Detection of pathogens in foods: the current state-of-the-art and future directions.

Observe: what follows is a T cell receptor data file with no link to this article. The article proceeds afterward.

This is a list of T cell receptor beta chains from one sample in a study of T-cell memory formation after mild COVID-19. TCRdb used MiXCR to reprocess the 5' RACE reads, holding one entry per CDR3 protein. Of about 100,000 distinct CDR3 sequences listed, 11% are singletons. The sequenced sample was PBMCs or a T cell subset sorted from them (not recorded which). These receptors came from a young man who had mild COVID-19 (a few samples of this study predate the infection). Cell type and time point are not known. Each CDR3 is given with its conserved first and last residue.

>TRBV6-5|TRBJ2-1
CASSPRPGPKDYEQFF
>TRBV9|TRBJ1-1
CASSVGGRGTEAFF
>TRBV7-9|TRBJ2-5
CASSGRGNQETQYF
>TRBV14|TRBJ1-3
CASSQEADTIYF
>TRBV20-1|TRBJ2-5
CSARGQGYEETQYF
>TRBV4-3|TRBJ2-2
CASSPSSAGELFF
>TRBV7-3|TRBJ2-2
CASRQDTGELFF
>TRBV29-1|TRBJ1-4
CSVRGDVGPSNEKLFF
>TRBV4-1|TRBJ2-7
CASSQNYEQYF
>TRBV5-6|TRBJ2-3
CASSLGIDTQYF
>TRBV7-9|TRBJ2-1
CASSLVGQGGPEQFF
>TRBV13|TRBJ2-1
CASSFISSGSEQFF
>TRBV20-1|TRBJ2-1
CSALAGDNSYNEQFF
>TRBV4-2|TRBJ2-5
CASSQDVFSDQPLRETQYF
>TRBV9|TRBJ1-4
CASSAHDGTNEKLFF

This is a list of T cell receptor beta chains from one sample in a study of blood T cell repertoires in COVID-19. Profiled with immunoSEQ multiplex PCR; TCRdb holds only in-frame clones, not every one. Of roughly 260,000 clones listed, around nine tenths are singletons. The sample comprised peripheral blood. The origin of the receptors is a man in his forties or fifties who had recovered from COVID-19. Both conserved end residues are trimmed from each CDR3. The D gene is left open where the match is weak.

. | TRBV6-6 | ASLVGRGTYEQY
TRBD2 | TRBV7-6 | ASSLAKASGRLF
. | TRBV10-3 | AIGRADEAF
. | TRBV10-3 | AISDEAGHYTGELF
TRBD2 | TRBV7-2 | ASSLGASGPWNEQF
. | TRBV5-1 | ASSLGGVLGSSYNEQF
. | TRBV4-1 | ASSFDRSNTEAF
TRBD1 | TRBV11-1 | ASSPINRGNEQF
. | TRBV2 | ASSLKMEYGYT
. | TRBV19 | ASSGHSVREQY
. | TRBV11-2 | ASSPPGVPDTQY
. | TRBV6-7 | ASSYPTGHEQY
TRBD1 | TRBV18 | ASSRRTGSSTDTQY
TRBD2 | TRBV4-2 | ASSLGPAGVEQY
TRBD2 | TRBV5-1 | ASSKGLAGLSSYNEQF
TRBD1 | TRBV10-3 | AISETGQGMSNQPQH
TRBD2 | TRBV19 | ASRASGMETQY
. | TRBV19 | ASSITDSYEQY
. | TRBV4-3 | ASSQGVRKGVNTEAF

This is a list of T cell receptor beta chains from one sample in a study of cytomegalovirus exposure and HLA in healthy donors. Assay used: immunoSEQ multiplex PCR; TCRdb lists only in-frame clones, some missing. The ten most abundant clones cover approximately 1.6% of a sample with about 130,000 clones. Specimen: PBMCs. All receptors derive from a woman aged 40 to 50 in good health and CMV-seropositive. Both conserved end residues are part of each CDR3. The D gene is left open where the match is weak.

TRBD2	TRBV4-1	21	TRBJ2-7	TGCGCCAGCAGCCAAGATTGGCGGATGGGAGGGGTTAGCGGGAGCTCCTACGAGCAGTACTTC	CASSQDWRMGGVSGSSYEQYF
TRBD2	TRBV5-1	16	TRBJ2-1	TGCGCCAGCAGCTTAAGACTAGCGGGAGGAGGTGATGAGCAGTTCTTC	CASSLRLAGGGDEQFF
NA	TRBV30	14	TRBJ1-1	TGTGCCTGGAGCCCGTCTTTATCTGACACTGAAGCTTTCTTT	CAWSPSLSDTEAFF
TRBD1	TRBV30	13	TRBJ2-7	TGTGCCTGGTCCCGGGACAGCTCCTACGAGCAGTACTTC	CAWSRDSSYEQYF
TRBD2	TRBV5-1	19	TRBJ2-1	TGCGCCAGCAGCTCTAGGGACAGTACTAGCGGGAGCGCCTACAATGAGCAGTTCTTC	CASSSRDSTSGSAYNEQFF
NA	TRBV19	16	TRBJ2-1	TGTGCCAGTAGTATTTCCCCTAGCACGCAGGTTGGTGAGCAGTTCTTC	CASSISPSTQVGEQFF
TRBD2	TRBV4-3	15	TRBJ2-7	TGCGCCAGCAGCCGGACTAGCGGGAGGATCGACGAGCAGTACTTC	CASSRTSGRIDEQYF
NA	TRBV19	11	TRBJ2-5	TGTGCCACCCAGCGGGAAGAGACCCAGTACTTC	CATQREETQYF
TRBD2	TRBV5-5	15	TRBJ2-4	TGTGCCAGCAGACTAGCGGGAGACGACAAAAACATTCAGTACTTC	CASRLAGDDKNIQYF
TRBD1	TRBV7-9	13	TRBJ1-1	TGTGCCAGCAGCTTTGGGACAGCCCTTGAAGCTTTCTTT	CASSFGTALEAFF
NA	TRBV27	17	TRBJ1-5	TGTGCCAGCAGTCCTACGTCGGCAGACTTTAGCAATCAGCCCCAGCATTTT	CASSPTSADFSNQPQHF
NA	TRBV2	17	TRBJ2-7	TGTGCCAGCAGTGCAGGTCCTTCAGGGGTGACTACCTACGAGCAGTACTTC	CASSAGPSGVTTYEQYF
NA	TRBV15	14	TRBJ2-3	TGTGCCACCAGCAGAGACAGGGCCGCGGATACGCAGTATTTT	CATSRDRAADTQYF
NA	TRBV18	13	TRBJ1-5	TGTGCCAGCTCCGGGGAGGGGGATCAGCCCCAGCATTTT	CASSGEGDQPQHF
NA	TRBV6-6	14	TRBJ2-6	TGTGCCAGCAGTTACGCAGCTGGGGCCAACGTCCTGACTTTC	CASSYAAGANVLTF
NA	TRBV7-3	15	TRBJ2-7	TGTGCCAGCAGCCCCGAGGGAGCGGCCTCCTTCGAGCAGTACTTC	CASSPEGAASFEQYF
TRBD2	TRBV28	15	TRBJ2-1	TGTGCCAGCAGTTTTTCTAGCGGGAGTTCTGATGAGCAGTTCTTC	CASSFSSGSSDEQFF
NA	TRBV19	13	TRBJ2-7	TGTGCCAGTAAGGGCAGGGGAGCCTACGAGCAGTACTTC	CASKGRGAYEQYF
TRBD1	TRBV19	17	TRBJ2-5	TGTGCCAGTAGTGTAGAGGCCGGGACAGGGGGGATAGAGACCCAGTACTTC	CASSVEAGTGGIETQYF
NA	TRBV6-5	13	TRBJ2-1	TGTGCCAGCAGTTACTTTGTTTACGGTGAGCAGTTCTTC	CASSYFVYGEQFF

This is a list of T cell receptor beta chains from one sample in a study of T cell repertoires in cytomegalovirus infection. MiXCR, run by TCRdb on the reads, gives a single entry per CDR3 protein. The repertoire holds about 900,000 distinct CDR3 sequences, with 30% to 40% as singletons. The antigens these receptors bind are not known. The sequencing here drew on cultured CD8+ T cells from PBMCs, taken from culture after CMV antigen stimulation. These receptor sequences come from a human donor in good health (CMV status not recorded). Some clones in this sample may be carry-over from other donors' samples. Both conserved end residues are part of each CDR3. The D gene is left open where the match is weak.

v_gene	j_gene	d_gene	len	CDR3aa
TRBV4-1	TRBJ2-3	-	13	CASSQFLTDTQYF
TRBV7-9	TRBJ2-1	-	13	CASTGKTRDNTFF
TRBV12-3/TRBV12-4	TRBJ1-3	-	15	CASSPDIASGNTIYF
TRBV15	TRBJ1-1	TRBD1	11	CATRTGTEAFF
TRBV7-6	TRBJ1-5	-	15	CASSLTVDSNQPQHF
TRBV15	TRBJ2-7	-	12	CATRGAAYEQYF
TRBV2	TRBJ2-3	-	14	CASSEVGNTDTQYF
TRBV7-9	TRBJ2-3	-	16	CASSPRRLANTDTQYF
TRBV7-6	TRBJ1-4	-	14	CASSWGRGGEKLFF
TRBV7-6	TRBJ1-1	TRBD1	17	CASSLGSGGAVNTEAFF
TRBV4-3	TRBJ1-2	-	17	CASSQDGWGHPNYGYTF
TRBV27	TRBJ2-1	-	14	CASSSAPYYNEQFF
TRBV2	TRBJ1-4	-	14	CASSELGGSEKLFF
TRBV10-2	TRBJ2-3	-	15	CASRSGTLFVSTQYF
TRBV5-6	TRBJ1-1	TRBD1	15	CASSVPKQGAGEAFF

Over the last fifty years, microbiologists have developed reliable culture-based techniques to detect food borne pathogens. Although these are considered to be the "gold-standard," they remain cumbersome and time consuming. Despite the advent of rapid detection methods such as ELISA and PCR, it is clear that reduction and/or elimination of cultural enrichment will be essential in the quest for truly real-time detection methods. As such, there is an important role for bacterial concentration and purification from the sample matrix as a step preceding detection, so-called pre-analytical sample processing. This article reviews recent advancements in food borne pathogen detection and discusses future methods with a focus on pre-analytical sample processing, culture independent methods, and biosensors.
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